Extraordinary X-Men #8 Writer: Jeff Lemire Pencils: Humberto Ramos and Victor Ibanez Colors: Edgar Delgado and Sotocolor Letters: Joe Caramagna Publisher: Marvel
Extraordinary X-Men #8 kicks off the newest X-Men crossover, Apocalypse Wars. Jeff Lemire’s new series along with Cullen Bunn’s Uncanny X-Men and Dennis Hopeless’ All New X-men, will be telling their own stories surrounding the X-Men’s greatest foe, Apocalypse.
Here, Storm and her newly formed team are taken aback when cerebra has detected nearly six hundred new mutants in Tokyo, Japan. Colossus takes some of his young trainees to investigate the surprising and uplifting yet suspicious news. Meanwhile, Magik takes her new protege, Sapna, to see one of her most influential mentors, Doctor Stephen Strange. With the help of the Sorcerer Supreme, we uncover Sapna’s mutant powers as well as the source of her magical abilities, as well as potential for an even greater power then previously thought of.
Story A has the hooks of the potential from the reveal of the source of the sudden abundance of Japanese mutants as well as the eventual outcome and mystery behind Colossus and his team. While story B is capturing the intriguing mentor and protege dynamic between Doctor Strange and Magik. It also gives us promise to flesh out the character of Sapna who has great potential.
Extraordinary X-Men’s greatest strength throughout its young history continues to be capturing the characters identities and personalities, along with their interactions with one another. Jeff Lemire again proves his knowledge and passion for not just the X-Men but the entire Marvel Universe. This is evident throughout all of his Marvel titles which also include Old Man Logan and All New Hawkeye. Every Marvel character that Lemire has written for is pin point accurate in capturing their characteristics and this issue is no exception.
Another highlight that is greatly appreciated is how Lemire has given the leadership position to Storm. Ororo Monroe is a passionate, strong, and level headed superheroine and it’s great to see her get some much needed character moments. She did have a recent solo series during the Marvel Now imprint but that is best to be avoided.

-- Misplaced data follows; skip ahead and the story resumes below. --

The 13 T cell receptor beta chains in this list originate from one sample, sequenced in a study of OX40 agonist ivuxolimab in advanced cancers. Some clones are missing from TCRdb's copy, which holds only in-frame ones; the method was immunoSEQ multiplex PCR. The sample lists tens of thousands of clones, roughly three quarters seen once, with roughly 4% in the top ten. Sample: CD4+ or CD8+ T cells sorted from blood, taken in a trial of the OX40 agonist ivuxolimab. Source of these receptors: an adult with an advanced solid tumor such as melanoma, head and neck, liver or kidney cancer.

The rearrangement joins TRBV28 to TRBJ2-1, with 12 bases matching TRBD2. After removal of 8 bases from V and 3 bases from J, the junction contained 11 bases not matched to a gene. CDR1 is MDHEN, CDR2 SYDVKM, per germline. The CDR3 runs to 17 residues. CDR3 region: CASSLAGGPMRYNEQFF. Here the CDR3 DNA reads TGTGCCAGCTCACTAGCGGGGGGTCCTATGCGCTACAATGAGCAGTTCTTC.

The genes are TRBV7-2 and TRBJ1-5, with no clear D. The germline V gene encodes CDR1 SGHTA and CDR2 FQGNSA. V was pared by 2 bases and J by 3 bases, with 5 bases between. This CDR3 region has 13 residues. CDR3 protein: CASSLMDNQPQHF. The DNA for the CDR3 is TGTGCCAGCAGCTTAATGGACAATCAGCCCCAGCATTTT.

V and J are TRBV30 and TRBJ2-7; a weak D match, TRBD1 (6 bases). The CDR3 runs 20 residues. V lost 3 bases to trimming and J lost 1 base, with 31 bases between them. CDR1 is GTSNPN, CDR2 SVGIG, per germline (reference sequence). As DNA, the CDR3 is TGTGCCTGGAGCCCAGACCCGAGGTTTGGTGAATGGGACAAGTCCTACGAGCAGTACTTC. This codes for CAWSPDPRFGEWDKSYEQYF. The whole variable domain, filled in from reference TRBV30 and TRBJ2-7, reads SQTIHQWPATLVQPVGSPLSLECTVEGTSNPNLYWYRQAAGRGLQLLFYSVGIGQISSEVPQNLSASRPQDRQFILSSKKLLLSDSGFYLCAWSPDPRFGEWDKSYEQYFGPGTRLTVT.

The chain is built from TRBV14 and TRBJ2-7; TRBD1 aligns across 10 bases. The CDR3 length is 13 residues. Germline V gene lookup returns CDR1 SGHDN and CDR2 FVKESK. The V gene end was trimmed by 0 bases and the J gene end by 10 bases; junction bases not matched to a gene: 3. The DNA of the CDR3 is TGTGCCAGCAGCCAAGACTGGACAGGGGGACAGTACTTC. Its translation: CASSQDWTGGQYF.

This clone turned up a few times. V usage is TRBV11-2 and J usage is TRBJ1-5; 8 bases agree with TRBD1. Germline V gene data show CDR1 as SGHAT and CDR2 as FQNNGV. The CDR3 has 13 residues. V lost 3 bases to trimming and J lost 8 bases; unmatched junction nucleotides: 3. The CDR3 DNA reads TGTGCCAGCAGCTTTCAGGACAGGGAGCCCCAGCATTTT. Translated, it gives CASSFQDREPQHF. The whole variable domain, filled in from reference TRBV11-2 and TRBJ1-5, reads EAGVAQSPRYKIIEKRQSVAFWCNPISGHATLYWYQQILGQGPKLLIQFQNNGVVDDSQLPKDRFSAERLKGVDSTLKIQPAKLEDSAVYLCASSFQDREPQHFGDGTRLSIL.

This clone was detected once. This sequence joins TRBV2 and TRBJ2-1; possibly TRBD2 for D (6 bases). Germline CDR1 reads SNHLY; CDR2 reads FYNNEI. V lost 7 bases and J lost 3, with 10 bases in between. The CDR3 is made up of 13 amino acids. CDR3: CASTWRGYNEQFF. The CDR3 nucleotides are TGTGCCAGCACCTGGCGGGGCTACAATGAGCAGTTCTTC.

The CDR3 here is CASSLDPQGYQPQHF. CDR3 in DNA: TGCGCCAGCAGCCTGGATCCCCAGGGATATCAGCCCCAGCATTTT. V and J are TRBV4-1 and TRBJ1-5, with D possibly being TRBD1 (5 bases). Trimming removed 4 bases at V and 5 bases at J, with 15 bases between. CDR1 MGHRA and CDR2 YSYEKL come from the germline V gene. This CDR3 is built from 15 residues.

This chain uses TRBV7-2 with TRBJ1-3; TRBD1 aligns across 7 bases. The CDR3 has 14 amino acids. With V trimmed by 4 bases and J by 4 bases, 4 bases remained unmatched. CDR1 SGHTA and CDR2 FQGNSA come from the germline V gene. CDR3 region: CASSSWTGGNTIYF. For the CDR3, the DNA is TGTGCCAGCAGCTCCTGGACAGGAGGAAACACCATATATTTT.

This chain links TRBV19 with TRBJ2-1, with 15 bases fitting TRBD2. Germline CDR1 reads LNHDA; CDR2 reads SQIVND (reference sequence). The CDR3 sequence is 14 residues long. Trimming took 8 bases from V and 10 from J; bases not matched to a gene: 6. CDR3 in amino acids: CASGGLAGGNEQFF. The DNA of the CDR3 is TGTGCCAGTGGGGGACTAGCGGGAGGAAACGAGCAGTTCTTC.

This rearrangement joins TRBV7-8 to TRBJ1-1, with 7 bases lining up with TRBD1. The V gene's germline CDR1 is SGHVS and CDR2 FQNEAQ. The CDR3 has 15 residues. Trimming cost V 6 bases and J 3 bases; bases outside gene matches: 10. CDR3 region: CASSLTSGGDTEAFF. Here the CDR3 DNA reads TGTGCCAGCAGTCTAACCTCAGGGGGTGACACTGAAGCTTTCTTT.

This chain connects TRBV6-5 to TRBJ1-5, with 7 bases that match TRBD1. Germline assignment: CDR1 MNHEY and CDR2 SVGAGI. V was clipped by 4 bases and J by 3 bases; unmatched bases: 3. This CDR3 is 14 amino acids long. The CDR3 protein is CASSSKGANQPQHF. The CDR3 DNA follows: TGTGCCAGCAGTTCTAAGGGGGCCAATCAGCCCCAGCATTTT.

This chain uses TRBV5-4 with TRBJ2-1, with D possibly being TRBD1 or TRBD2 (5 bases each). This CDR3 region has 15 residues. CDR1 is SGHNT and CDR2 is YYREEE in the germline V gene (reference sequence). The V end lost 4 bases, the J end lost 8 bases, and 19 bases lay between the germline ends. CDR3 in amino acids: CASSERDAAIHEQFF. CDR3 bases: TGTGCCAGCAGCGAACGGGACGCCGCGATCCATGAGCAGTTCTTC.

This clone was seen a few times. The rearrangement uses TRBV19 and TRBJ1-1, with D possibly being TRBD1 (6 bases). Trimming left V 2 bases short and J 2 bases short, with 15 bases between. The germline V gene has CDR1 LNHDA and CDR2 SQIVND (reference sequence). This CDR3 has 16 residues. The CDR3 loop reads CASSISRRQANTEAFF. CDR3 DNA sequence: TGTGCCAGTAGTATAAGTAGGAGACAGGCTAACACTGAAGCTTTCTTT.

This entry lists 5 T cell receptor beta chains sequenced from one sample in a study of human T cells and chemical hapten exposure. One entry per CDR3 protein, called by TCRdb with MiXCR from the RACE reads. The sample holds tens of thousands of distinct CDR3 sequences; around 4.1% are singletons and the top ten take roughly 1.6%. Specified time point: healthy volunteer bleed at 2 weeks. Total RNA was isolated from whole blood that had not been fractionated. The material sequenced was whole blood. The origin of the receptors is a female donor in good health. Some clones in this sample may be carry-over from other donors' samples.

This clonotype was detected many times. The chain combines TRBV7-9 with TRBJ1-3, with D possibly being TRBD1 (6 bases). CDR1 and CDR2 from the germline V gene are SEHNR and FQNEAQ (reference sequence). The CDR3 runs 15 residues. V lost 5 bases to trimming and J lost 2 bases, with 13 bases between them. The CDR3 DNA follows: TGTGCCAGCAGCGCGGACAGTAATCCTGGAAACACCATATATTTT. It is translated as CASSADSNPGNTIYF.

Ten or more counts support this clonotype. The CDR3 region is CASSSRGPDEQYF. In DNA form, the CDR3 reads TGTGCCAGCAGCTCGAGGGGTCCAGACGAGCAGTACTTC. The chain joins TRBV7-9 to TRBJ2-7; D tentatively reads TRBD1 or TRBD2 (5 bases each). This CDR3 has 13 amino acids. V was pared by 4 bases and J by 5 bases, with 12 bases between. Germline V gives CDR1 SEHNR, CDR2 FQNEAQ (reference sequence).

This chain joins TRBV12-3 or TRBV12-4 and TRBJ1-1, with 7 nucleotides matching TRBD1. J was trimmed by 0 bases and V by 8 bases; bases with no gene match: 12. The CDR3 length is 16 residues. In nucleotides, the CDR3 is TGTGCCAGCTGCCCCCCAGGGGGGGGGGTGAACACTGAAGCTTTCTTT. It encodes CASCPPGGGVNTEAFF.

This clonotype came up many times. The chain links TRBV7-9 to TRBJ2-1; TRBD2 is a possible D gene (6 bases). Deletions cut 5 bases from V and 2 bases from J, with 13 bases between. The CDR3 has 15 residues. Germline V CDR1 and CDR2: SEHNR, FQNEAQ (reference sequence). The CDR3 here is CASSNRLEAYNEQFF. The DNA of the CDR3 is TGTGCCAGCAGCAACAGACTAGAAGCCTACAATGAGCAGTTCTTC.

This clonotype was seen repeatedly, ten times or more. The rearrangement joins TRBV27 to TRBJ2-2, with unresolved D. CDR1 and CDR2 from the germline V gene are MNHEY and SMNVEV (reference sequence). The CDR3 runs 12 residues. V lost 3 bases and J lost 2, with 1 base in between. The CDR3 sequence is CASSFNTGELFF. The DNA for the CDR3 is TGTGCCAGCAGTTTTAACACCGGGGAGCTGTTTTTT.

Unfortunately with all those strengths this issue, series, and current state of the X-Men franchise does present problems. This story arc, as well as the previous two in the series, deals with far too many rehashed tropes. It’s fine to stay true to the spirit of this beloved franchise but you need to bring something new to it. Lemire does a good job of grabbing our investments in the characters and their relationships but not in the story. It also seems far too early for a X-Men crossover and it would have been better suited had the writers had time to flesh out their own titles. We don’t need to have a crossover every year, let the writers tell their own stories and develop their characters at an appropriate pace. It’s a problem that both Marvel and DC need to address.
Visualizing this frustrating story however is a solid art team. Humberto Ramos and Edgar Delgado are in charge of story A and do a solid job. The opening pages are of a inner monologue with Storm and eventual conversation with Logan. Ramos is able to capture the fretfulness and frustration of Storm and weariness of Logan. I also love the call back costume of Jean Grey and it’s climatic battle with Cerebra is fun as hell.
Meanwhile Victor Ibanez and Sotocolor take on story B. Ibanez’s style is a bit better suited for the tone of this book, however Ramos does a better job in this issue than opposed to previous ones. His work is well detailed and he does deliver another fun yet brief action scene in this issue. A problem though lies in Magik’s face. I think it may be the mouth primarily but it just comes off as…..well off.
Extraordinary X-Men #8 an enjoyable yet frustrating issue. The character interactions, personalities, and relationship dynamics are a lot of fun and pin point X-Men. The artwork is solid with some great conveying of emotion and fun action scenes. However all those uplifting qualities are burdened by a story that is just too familiar for my taste and it may turn some readers off from the franchise for a bit. Fortunately these characters are written in a pleasurable enough way to distract from the negative.
Score: 3 out of 5
Review by Eric Bradach